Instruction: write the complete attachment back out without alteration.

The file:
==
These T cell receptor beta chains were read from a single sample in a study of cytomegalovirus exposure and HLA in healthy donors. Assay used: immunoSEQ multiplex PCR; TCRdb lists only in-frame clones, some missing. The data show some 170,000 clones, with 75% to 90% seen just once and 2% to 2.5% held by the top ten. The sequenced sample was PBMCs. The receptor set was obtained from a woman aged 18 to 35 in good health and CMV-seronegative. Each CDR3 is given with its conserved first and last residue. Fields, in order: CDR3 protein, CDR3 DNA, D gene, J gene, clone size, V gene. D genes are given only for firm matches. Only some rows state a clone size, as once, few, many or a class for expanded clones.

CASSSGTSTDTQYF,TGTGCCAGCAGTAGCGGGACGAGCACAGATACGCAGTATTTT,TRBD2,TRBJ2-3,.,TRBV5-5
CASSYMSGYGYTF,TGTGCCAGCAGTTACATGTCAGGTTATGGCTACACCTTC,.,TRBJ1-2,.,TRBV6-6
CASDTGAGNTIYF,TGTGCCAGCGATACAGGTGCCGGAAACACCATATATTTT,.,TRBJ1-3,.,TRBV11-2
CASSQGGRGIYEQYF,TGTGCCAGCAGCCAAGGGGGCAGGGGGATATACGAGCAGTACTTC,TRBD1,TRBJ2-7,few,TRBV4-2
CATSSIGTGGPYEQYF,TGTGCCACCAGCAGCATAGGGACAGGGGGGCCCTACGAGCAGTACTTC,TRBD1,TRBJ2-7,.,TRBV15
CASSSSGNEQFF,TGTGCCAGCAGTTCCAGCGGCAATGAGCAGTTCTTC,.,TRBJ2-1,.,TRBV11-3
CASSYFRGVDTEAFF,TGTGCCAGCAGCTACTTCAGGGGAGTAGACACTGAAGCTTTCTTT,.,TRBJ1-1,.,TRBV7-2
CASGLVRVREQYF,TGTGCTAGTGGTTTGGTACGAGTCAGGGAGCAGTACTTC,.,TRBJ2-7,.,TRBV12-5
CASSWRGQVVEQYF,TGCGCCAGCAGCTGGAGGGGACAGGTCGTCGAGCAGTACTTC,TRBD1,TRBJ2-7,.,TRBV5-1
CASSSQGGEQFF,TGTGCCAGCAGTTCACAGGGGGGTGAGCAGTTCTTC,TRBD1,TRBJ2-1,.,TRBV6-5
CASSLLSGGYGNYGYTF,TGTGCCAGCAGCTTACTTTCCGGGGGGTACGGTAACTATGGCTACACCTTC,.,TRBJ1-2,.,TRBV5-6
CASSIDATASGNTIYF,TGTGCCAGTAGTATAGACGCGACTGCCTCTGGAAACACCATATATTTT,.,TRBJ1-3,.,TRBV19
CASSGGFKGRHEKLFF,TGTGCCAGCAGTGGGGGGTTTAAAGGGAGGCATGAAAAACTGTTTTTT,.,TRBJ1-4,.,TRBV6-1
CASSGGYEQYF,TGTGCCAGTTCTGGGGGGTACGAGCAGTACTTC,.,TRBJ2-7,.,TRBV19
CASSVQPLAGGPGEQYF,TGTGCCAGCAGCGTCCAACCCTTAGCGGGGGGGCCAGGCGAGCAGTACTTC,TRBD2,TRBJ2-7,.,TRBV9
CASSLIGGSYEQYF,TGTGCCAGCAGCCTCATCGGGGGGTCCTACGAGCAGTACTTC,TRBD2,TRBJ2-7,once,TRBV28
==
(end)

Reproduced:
These T cell receptor beta chains were read from a single sample in a study of cytomegalovirus exposure and HLA in healthy donors. Assay used: immunoSEQ multiplex PCR; TCRdb lists only in-frame clones, some missing. The data show some 170,000 clones, with 75% to 90% seen just once and 2% to 2.5% held by the top ten. The sequenced sample was PBMCs. The receptor set was obtained from a woman aged 18 to 35 in good health and CMV-seronegative. Each CDR3 is given with its conserved first and last residue. Fields, in order: CDR3 protein, CDR3 DNA, D gene, J gene, clone size, V gene. D genes are given only for firm matches. Only some rows state a clone size, as once, few, many or a class for expanded clones.

CASSSGTSTDTQYF,TGTGCCAGCAGTAGCGGGACGAGCACAGATACGCAGTATTTT,TRBD2,TRBJ2-3,.,TRBV5-5
CASSYMSGYGYTF,TGTGCCAGCAGTTACATGTCAGGTTATGGCTACACCTTC,.,TRBJ1-2,.,TRBV6-6
CASDTGAGNTIYF,TGTGCCAGCGATACAGGTGCCGGAAACACCATATATTTT,.,TRBJ1-3,.,TRBV11-2
CASSQGGRGIYEQYF,TGTGCCAGCAGCCAAGGGGGCAGGGGGATATACGAGCAGTACTTC,TRBD1,TRBJ2-7,few,TRBV4-2
CATSSIGTGGPYEQYF,TGTGCCACCAGCAGCATAGGGACAGGGGGGCCCTACGAGCAGTACTTC,TRBD1,TRBJ2-7,.,TRBV15
CASSSSGNEQFF,TGTGCCAGCAGTTCCAGCGGCAATGAGCAGTTCTTC,.,TRBJ2-1,.,TRBV11-3
CASSYFRGVDTEAFF,TGTGCCAGCAGCTACTTCAGGGGAGTAGACACTGAAGCTTTCTTT,.,TRBJ1-1,.,TRBV7-2
CASGLVRVREQYF,TGTGCTAGTGGTTTGGTACGAGTCAGGGAGCAGTACTTC,.,TRBJ2-7,.,TRBV12-5
CASSWRGQVVEQYF,TGCGCCAGCAGCTGGAGGGGACAGGTCGTCGAGCAGTACTTC,TRBD1,TRBJ2-7,.,TRBV5-1
CASSSQGGEQFF,TGTGCCAGCAGTTCACAGGGGGGTGAGCAGTTCTTC,TRBD1,TRBJ2-1,.,TRBV6-5
CASSLLSGGYGNYGYTF,TGTGCCAGCAGCTTACTTTCCGGGGGGTACGGTAACTATGGCTACACCTTC,.,TRBJ1-2,.,TRBV5-6
CASSIDATASGNTIYF,TGTGCCAGTAGTATAGACGCGACTGCCTCTGGAAACACCATATATTTT,.,TRBJ1-3,.,TRBV19
CASSGGFKGRHEKLFF,TGTGCCAGCAGTGGGGGGTTTAAAGGGAGGCATGAAAAACTGTTTTTT,.,TRBJ1-4,.,TRBV6-1
CASSGGYEQYF,TGTGCCAGTTCTGGGGGGTACGAGCAGTACTTC,.,TRBJ2-7,.,TRBV19
CASSVQPLAGGPGEQYF,TGTGCCAGCAGCGTCCAACCCTTAGCGGGGGGGCCAGGCGAGCAGTACTTC,TRBD2,TRBJ2-7,.,TRBV9
CASSLIGGSYEQYF,TGTGCCAGCAGCCTCATCGGGGGGTCCTACGAGCAGTACTTC,TRBD2,TRBJ2-7,once,TRBV28